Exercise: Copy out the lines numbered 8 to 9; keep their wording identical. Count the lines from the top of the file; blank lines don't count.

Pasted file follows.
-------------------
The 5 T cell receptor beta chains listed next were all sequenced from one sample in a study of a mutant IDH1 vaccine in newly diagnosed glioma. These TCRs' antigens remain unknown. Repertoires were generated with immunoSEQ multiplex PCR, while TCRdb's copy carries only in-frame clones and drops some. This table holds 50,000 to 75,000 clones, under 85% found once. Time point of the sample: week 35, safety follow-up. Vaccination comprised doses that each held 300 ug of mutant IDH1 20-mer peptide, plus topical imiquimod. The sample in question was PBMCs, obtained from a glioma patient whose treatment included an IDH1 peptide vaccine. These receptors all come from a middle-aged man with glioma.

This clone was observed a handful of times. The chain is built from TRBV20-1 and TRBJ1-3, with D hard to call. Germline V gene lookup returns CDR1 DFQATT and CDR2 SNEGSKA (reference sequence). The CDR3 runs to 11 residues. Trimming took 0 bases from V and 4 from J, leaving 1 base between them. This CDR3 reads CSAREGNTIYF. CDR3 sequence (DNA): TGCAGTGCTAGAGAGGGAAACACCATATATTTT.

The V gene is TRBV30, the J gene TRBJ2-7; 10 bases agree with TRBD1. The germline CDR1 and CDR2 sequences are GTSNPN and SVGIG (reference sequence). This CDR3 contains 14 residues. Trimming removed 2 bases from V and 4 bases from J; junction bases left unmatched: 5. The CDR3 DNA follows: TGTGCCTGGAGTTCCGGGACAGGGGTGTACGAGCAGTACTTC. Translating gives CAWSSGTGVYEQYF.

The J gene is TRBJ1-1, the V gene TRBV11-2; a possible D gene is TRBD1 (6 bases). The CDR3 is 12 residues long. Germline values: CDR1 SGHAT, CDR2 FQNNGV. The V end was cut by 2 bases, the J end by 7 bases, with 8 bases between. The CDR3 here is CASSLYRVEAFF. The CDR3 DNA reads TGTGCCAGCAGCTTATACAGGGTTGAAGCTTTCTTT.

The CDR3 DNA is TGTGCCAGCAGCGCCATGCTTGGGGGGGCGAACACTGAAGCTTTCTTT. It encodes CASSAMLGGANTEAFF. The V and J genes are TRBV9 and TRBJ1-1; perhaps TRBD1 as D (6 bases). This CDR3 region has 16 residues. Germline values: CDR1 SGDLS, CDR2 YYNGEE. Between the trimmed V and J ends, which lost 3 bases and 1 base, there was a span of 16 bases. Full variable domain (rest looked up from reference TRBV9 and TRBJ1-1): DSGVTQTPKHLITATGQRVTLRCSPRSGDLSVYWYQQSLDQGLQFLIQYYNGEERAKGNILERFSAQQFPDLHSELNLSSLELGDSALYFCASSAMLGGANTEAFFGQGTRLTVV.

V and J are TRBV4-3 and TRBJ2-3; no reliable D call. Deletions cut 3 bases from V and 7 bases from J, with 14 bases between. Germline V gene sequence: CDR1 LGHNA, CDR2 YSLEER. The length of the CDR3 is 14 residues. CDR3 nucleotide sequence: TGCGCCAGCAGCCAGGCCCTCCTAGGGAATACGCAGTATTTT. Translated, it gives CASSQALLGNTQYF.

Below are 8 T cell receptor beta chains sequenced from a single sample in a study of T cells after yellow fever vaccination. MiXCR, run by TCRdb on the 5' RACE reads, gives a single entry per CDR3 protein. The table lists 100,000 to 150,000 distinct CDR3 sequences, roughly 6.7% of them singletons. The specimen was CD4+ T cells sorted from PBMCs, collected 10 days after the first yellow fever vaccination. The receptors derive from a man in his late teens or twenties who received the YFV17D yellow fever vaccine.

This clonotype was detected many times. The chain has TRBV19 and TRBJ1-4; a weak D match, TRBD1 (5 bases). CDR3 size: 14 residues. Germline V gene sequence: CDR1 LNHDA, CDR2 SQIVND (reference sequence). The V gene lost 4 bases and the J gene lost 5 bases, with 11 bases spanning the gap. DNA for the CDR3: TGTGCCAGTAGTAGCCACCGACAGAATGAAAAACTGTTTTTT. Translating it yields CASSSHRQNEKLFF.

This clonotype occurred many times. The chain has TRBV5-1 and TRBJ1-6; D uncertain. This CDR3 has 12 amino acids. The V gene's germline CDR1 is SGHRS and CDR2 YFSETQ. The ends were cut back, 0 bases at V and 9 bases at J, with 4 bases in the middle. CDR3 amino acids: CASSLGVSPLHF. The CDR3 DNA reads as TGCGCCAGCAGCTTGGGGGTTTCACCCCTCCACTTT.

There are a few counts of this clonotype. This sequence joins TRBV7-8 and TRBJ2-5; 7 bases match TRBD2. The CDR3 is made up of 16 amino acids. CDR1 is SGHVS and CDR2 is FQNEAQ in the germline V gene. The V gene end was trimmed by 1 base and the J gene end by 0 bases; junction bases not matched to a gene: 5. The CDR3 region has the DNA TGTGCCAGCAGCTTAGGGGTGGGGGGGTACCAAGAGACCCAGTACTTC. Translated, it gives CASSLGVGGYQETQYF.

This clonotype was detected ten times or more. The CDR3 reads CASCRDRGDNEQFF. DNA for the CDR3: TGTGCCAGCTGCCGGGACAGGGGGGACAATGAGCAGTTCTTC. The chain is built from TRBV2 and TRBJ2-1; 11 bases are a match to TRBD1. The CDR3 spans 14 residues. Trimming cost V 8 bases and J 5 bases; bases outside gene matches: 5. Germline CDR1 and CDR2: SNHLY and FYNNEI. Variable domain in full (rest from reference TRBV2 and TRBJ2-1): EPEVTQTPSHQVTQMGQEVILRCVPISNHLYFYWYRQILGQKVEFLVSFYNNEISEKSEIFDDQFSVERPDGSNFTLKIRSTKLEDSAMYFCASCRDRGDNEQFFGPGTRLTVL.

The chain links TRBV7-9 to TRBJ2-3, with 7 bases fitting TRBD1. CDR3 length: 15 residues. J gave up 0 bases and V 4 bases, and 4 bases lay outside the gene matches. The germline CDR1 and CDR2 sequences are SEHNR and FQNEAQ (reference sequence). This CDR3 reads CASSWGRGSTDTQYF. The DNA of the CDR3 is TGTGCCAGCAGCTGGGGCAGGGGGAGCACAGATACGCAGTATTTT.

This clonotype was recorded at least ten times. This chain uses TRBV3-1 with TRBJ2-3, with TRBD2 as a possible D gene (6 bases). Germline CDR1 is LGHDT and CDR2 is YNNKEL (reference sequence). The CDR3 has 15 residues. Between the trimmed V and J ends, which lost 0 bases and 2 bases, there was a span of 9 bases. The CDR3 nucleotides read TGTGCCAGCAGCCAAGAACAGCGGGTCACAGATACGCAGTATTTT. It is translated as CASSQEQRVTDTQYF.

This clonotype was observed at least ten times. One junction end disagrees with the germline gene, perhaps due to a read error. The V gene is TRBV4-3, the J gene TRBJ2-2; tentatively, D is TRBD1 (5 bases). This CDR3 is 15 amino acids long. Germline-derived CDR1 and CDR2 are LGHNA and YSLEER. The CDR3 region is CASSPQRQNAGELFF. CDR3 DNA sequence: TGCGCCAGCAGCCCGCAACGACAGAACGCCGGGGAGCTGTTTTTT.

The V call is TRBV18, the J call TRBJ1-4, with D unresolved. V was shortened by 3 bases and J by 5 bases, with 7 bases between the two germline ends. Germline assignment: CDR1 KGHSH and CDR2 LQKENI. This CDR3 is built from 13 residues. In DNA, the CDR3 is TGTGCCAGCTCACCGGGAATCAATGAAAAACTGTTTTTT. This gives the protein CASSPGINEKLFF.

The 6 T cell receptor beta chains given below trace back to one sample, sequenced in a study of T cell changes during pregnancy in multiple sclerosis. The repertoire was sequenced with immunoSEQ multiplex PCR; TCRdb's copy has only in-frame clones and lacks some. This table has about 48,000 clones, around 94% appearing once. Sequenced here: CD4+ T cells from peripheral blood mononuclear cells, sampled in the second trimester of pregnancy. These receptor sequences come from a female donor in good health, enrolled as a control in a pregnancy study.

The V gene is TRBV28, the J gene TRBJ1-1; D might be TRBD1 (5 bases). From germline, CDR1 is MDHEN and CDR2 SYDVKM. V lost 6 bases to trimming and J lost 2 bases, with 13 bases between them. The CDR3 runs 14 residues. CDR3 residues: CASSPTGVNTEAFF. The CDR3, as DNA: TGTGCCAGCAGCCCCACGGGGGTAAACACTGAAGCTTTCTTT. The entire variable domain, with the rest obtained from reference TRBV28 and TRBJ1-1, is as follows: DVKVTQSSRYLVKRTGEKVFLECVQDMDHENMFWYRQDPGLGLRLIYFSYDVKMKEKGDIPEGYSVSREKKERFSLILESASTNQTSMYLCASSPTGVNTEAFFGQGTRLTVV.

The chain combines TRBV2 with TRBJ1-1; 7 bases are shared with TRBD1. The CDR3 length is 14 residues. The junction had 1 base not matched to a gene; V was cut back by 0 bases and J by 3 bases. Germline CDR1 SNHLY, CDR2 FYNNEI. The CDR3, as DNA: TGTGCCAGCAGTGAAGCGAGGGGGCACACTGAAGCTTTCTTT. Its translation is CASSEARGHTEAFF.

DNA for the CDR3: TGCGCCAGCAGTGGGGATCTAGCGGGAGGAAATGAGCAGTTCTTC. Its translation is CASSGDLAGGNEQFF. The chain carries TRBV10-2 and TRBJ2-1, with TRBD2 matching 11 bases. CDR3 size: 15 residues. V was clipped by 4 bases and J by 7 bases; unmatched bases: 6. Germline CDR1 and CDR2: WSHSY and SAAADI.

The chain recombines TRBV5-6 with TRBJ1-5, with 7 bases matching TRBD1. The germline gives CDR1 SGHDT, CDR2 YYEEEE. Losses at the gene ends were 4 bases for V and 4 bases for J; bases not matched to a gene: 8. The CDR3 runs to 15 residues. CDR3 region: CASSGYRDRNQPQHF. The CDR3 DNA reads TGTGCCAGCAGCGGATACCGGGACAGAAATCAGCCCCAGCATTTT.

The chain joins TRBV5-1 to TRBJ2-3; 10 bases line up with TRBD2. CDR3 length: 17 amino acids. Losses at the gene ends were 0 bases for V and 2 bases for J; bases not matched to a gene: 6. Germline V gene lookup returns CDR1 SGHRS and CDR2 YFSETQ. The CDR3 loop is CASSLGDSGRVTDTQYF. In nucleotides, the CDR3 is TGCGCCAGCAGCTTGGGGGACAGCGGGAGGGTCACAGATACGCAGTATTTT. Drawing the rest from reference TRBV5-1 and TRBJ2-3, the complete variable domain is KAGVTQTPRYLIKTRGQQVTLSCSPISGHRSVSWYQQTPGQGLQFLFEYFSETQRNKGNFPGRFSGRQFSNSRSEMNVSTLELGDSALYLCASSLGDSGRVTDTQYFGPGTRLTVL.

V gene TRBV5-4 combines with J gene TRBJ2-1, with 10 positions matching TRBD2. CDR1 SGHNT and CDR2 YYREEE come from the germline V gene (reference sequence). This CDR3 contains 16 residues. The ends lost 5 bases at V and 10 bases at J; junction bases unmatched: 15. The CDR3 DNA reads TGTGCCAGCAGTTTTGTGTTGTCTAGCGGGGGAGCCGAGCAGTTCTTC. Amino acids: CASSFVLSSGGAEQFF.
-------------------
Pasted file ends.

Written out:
This clonotype was detected many times. The chain has TRBV19 and TRBJ1-4; a weak D match, TRBD1 (5 bases). CDR3 size: 14 residues. Germline V gene sequence: CDR1 LNHDA, CDR2 SQIVND (reference sequence). The V gene lost 4 bases and the J gene lost 5 bases, with 11 bases spanning the gap. DNA for the CDR3: TGTGCCAGTAGTAGCCACCGACAGAATGAAAAACTGTTTTTT. Translating it yields CASSSHRQNEKLFF.

This clonotype occurred many times. The chain has TRBV5-1 and TRBJ1-6; D uncertain. This CDR3 has 12 amino acids. The V gene's germline CDR1 is SGHRS and CDR2 YFSETQ. The ends were cut back, 0 bases at V and 9 bases at J, with 4 bases in the middle. CDR3 amino acids: CASSLGVSPLHF. The CDR3 DNA reads as TGCGCCAGCAGCTTGGGGGTTTCACCCCTCCACTTT.